Here’s a fun little fact. According to the most recent Flow Show report issued by BofA Merrill Lynch, a whopping total of $576 billion flowed into global equity funds in the past five months, since November 2020. To put that number in perspective, it is larger than the $425 billion invested in equity funds for the entire twelve years prior to that. That’s right – more money in five months than in the previous 12 years combined. With all that money coursing through the arterial channels of the world’s capital markets, it is perhaps not so surprising that we have seen such follies in recent weeks as the GameStop circus, the stratospheric valuation multiples of companies like Tesla, and the blind zealotry in pursuit of whatever exactly it is that cryptocurrencies have to offer in the way of value. Or NFTs – non-fungible tokens – those Internet GIFs given the stamp of “authenticity” by blockchain that makes your Sail Cat clip unique from all the other Sail Cats that billions of people have already viewed and thus worth – tens of thousands, apparently. It’s Beeple’s world, and we’re just existing in it.

$40 Million on 25

All melt-ups have their Cassandras foretelling gloom and doom ahead. This week a trader (or perhaps several traders together) put a $40 million bet on a complex options strategy that will pay off if the CBOE VIX index is above 25 by July. The VIX, no stranger to our weekly commentaries, is popularly known as the market’s “fear gauge”. Below is a chart showing the VIX along with the S&P 500 for the past ten years.

As the chart shows, the VIX tends to spike up during equity market selloffs. Each of those Alpine peaks corresponds to the periodic corrections we had in the stock market over the last ten years up to and including the pandemic. The market pullbacks were relatively brief during this period, and the VIX subsided each time accordingly, though it stayed above the level of 20 – widely regarded as the “fear threshold” – for nearly a full year after the Fed calmed things with its unprecedented flood of credit markets intervention last March.

Whoever put that $40 million down on the VIX going back above 25 by July (it currently is around 17) is betting on a sizable pullback in equities sometime between now and then. He or she or they have company (though perhaps not as audacious in putting their money where their mouth is). From fundamental valuation multiples to technical chart indicators to fuzzy “sentiment” gauges, the market is flashing a number of cautionary signs, and market pundits are taking note.

There (Still) Is No Alternative

Any bet on a short-term correction, though, should consider the larger picture. The global economy is set to grow for the next several quarters, at least, at levels not seen in decades. Companies will start to report sizable earnings rebounds when the Q1 earnings season commences next week (and Q2 should look particularly robust as the comparison period will be Q2 2020, when the peak effects of the pandemic lockdown were felt). A number of economists believe this economic growth cycle could be stronger than the last one (and that one, from 2009-20, was the longest on record).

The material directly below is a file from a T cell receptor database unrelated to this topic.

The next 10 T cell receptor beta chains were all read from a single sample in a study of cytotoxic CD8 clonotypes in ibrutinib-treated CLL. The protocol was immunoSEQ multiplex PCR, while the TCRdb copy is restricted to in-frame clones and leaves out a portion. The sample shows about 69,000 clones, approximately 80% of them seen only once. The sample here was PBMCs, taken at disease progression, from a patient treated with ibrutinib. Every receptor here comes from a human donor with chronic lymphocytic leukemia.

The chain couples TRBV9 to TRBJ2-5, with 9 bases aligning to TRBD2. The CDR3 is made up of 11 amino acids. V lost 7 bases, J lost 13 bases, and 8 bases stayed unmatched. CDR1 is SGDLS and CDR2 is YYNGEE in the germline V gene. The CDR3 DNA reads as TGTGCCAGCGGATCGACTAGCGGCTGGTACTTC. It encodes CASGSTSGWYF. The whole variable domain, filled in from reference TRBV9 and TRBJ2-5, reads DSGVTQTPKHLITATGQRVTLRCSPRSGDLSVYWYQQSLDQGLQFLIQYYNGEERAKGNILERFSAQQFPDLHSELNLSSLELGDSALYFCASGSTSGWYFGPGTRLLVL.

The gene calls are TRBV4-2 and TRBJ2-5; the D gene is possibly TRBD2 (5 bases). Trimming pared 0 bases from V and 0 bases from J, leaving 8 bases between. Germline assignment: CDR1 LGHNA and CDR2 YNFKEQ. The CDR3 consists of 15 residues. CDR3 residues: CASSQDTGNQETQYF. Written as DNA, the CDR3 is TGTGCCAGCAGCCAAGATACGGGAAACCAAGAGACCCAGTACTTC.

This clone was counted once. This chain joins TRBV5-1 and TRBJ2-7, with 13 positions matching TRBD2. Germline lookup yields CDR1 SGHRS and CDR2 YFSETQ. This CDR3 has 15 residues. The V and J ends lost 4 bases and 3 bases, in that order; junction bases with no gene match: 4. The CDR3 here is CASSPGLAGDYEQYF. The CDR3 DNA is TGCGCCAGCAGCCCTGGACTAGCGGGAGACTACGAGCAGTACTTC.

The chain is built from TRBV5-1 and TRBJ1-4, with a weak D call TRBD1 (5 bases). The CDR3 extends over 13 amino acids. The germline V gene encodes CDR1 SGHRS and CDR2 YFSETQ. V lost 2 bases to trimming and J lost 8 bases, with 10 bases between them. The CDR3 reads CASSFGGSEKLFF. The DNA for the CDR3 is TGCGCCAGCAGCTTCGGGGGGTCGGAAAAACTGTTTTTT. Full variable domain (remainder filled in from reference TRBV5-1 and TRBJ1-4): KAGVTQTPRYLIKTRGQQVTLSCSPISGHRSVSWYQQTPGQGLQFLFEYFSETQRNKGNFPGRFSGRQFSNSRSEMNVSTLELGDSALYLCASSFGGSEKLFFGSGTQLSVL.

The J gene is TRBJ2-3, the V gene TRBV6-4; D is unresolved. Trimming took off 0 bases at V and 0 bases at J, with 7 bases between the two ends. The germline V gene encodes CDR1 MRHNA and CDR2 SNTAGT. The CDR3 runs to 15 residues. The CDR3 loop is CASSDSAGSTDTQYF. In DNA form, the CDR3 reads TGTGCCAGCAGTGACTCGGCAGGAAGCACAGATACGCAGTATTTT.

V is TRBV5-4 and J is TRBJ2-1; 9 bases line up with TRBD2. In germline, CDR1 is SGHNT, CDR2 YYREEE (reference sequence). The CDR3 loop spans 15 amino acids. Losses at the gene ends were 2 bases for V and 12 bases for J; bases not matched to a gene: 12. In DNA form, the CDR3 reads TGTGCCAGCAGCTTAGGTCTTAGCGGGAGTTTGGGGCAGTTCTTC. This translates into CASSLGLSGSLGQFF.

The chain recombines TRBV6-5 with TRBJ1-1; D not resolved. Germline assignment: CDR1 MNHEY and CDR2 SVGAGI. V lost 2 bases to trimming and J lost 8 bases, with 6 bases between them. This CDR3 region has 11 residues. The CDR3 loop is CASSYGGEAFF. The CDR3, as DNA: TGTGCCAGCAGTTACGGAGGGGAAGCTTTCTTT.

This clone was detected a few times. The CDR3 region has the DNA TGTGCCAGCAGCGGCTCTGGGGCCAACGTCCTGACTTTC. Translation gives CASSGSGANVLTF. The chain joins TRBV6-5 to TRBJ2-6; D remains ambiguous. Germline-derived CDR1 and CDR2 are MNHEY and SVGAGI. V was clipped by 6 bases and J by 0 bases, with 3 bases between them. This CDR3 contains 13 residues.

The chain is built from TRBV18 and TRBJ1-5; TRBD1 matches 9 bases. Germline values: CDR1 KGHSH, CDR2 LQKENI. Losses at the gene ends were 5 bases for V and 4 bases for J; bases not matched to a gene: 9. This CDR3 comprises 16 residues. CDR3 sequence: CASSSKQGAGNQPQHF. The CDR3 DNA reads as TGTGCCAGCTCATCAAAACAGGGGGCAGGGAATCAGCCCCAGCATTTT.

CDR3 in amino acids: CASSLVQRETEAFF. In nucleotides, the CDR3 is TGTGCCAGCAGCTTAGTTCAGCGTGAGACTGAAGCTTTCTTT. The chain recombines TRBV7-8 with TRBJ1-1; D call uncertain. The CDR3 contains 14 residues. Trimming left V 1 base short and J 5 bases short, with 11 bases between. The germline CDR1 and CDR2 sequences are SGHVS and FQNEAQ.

And yes, there will probably be some inflation to go along with the growth. Wholesale prices were higher in March than economists had expected, with the core Producer Price Index (PPI) registering a year-on-year gain of 3.1 percent. China’s PPI grew 4.4 percent in March. Inflationary expectations have been the driver behind the recent pickup in intermediate and long-term bond yields. But the Fed, for its part, remains very calm about prices and does not plan to change its accommodative monetary stance if consumer prices start trending above its longstanding two percent target.

The basic fact remains that there are not a whole host of alternative choices for all that money that has flowed into equities. TINA – there is no alternative – has been a staple influencing factor in investment decisions since the Fed first started its unconventional quantitative easing programs early in the last decade. Share prices could certainly teeter in the coming weeks, and that $40 million options bet on volatility may well pay off (it could likewise wind up being $40 million down the drain). As with any pullback strategy, timing is everything – and in the end, timing is a fool’s errand.

MV Weekly Market Flash: Grand Theories and Mundane Realities

The sweep of history always looks neater when observed from a distance. We speak with confidence about the natural and human forces that drove the transition from medieval to modern Europe, or the fall of Rome, or the rise of Meiji-era Japan. Easy divisions of the flow of time help us mark our story on this planet. Our distance from them allows us to overlay the actual events of those times with grand theories as to how they came about.